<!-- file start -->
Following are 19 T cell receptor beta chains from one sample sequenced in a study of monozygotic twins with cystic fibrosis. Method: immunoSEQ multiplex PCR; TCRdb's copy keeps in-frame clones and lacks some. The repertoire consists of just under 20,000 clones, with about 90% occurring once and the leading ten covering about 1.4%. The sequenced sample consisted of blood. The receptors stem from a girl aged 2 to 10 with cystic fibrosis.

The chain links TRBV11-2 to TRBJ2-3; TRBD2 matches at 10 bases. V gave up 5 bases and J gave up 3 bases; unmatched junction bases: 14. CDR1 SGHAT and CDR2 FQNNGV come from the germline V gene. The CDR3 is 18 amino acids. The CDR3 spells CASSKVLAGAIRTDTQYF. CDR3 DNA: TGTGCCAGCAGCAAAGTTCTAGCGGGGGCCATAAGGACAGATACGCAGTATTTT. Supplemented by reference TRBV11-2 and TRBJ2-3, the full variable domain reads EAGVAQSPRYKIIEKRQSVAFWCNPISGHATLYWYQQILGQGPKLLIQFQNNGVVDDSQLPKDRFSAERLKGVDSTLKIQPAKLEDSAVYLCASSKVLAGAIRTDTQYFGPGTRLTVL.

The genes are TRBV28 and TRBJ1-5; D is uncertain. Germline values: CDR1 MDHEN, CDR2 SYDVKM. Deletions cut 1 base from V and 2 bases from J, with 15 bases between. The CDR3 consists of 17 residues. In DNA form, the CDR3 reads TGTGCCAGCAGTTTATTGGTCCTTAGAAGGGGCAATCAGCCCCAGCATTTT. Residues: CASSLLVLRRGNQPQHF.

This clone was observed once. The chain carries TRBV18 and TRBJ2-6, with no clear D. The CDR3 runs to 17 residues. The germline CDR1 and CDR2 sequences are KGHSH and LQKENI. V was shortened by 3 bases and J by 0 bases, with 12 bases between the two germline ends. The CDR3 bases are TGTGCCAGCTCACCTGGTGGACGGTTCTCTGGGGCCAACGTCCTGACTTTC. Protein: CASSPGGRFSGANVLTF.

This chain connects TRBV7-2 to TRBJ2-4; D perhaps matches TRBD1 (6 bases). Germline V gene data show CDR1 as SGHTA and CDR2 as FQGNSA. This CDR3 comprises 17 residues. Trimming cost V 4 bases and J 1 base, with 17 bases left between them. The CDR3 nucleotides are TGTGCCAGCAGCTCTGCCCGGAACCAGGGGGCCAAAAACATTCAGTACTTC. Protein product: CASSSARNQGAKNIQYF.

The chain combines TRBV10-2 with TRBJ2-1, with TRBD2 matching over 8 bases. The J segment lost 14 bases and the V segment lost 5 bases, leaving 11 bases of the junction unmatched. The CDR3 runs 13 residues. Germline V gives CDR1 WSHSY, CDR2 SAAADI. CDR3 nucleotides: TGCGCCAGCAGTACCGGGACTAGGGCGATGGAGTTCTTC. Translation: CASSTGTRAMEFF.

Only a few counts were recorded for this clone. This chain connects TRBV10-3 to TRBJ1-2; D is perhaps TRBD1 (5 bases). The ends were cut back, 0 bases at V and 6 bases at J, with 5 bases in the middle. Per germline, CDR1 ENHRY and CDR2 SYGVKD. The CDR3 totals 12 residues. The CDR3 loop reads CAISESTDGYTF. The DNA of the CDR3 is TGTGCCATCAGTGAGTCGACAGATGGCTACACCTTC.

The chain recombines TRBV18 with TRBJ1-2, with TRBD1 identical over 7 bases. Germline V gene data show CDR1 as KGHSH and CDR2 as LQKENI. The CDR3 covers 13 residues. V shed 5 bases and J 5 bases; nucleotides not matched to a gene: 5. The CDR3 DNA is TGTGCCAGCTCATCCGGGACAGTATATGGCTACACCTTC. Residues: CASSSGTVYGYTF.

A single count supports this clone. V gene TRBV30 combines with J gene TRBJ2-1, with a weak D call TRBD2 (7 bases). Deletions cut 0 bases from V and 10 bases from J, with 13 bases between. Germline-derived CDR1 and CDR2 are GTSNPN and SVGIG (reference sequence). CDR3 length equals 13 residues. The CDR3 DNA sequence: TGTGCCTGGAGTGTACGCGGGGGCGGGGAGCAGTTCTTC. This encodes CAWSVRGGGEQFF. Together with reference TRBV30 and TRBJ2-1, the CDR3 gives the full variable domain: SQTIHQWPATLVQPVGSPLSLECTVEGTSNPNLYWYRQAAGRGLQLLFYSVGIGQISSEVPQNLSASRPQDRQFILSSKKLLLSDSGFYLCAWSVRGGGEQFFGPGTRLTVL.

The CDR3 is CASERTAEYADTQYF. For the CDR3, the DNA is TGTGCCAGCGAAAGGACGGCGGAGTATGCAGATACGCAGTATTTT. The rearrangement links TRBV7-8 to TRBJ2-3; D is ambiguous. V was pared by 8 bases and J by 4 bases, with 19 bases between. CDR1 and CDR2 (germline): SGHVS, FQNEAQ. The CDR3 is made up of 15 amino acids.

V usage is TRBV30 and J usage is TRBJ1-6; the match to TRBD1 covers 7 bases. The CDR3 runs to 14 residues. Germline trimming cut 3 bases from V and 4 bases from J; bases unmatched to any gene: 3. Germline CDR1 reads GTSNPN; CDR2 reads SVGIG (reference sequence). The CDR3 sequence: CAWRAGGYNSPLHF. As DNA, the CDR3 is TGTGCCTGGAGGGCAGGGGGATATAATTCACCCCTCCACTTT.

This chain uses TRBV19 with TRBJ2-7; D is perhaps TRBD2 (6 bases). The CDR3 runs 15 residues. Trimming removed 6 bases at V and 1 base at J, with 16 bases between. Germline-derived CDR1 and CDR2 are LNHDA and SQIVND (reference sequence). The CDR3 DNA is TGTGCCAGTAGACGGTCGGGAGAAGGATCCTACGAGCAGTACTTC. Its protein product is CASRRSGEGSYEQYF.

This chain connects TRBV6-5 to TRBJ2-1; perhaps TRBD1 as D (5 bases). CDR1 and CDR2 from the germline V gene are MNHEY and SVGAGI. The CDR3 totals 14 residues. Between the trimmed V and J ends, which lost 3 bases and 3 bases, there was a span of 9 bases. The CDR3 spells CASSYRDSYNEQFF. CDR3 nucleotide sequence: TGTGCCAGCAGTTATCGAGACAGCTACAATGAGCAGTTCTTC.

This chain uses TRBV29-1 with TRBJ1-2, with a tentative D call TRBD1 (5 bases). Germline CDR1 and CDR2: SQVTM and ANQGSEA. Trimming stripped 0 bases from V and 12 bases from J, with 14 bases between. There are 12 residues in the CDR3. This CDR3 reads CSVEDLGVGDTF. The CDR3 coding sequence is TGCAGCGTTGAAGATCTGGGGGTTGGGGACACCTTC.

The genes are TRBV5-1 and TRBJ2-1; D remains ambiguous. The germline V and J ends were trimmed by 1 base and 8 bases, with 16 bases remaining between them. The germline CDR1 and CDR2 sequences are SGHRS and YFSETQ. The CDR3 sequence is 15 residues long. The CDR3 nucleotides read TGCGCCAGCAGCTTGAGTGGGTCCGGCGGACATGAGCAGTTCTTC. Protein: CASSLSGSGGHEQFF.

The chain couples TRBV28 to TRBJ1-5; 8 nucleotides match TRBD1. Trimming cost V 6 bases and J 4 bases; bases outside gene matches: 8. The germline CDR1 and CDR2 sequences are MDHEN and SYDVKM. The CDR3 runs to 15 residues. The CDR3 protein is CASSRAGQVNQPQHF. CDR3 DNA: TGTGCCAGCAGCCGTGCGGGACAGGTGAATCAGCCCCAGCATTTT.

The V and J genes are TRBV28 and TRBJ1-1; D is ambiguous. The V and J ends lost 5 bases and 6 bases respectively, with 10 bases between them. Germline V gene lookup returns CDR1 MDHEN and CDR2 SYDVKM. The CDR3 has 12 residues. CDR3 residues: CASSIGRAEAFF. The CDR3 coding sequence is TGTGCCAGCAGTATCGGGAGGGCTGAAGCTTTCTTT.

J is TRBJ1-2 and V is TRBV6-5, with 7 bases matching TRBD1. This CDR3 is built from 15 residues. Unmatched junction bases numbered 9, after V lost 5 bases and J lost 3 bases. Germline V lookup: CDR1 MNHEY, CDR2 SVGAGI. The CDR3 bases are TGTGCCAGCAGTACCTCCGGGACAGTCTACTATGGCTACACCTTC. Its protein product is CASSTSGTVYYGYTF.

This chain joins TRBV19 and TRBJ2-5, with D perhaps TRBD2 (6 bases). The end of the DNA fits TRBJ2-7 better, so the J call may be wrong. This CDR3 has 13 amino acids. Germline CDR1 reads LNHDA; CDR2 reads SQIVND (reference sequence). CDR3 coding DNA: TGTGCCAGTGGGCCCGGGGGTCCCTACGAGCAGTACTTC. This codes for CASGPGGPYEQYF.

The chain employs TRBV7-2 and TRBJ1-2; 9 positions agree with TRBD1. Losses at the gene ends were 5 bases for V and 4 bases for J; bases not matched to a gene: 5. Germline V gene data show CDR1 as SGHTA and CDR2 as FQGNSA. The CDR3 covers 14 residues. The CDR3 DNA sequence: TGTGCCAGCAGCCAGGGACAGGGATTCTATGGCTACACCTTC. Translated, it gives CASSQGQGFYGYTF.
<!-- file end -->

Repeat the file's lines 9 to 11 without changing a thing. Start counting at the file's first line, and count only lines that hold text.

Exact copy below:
A single count supports this clone. V gene TRBV30 combines with J gene TRBJ2-1, with a weak D call TRBD2 (7 bases). Deletions cut 0 bases from V and 10 bases from J, with 13 bases between. Germline-derived CDR1 and CDR2 are GTSNPN and SVGIG (reference sequence). CDR3 length equals 13 residues. The CDR3 DNA sequence: TGTGCCTGGAGTGTACGCGGGGGCGGGGAGCAGTTCTTC. This encodes CAWSVRGGGEQFF. Together with reference TRBV30 and TRBJ2-1, the CDR3 gives the full variable domain: SQTIHQWPATLVQPVGSPLSLECTVEGTSNPNLYWYRQAAGRGLQLLFYSVGIGQISSEVPQNLSASRPQDRQFILSSKKLLLSDSGFYLCAWSVRGGGEQFFGPGTRLTVL.

The CDR3 is CASERTAEYADTQYF. For the CDR3, the DNA is TGTGCCAGCGAAAGGACGGCGGAGTATGCAGATACGCAGTATTTT. The rearrangement links TRBV7-8 to TRBJ2-3; D is ambiguous. V was pared by 8 bases and J by 4 bases, with 19 bases between. CDR1 and CDR2 (germline): SGHVS, FQNEAQ. The CDR3 is made up of 15 amino acids.

V usage is TRBV30 and J usage is TRBJ1-6; the match to TRBD1 covers 7 bases. The CDR3 runs to 14 residues. Germline trimming cut 3 bases from V and 4 bases from J; bases unmatched to any gene: 3. Germline CDR1 reads GTSNPN; CDR2 reads SVGIG (reference sequence). The CDR3 sequence: CAWRAGGYNSPLHF. As DNA, the CDR3 is TGTGCCTGGAGGGCAGGGGGATATAATTCACCCCTCCACTTT.